Bone marrow amyloid: a comprehensive analysis of 1,469 samples, including amyloid type, clinical features, and morphologic distribution

April Chiu, Surendra Dasari, Paul J. Kurtin, Jason D. Theis, Julie A. Vrana, Angela Dispenzieri, Karen L. Rech, Linda N. Dao, Matthew T. Howard, Martha Grogan, Ellen D. McPhail

Research output: Contribution to journalArticlepeer-review

Abstract

Background: Bone marrow biopsy is common in patients suspected of having systemic AL amyloidosis. However, little is known about the incidence, morphology and clinical phenotype of non-AL amyloid types in bone marrow. Methods: We retrospectively identified N = 1469 bone marrow amyloid biopsies typed using a proteomics-based method between 2008–2020. Frequency of amyloid types (N = 1469), distribution of amyloid deposits (N = 139), and clinical phenotypes (N = 355), with particular emphasis on cardiac involvement, were assessed. Results: The amyloid types were: AL (N = 1172; 79.8%), ATTR (N = 240; 16.3%), AH (N = 38; 2.6%), AA (N = 17; 1.2%), and Aβ2M (N = 2; 0.1%). Although there were characteristic morphologic features, including periosteal soft tissue and/or vascular involvement in ATTR, interstitial vascular involvement in AA, and variable anatomic compartment involvement in AL, none were pathognomonic. Most patients with both an M-spike and cardiac involvement had AL amyloid in their BM, but in over 10% the amyloid type was ATTR. Compared to AL patients, ATTR patients had higher stage cardiac amyloidosis and lower overall survival, which was mainly due to advanced cardiac stage. Conclusions: ATTR amyloid is common in bone marrow and its morphologic distribution overlaps with AL. Amyloid typing is critical as over 10% of patients with bone marrow amyloid, cardiac amyloidosis, and an M-spike have ATTR amyloidosis.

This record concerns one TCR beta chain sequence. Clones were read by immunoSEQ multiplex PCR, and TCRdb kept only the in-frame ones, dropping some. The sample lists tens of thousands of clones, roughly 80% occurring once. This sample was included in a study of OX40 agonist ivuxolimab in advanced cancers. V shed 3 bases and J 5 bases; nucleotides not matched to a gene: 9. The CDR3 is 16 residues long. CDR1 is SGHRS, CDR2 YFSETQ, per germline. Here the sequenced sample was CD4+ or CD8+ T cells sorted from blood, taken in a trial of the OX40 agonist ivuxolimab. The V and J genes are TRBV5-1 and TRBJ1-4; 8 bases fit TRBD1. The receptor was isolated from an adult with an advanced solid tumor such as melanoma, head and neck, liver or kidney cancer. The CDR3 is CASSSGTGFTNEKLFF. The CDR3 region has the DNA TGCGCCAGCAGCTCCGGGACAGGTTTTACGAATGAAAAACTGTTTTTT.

Original languageEnglish (US)
JournalAmyloid
DOIs
StateAccepted/In press - 2022

Keywords

  • ATTR
  • Bone marrow
  • amyloidosis
  • cardiac involvement
  • proteomics
  • typing

ASJC Scopus subject areas

  • Internal Medicine

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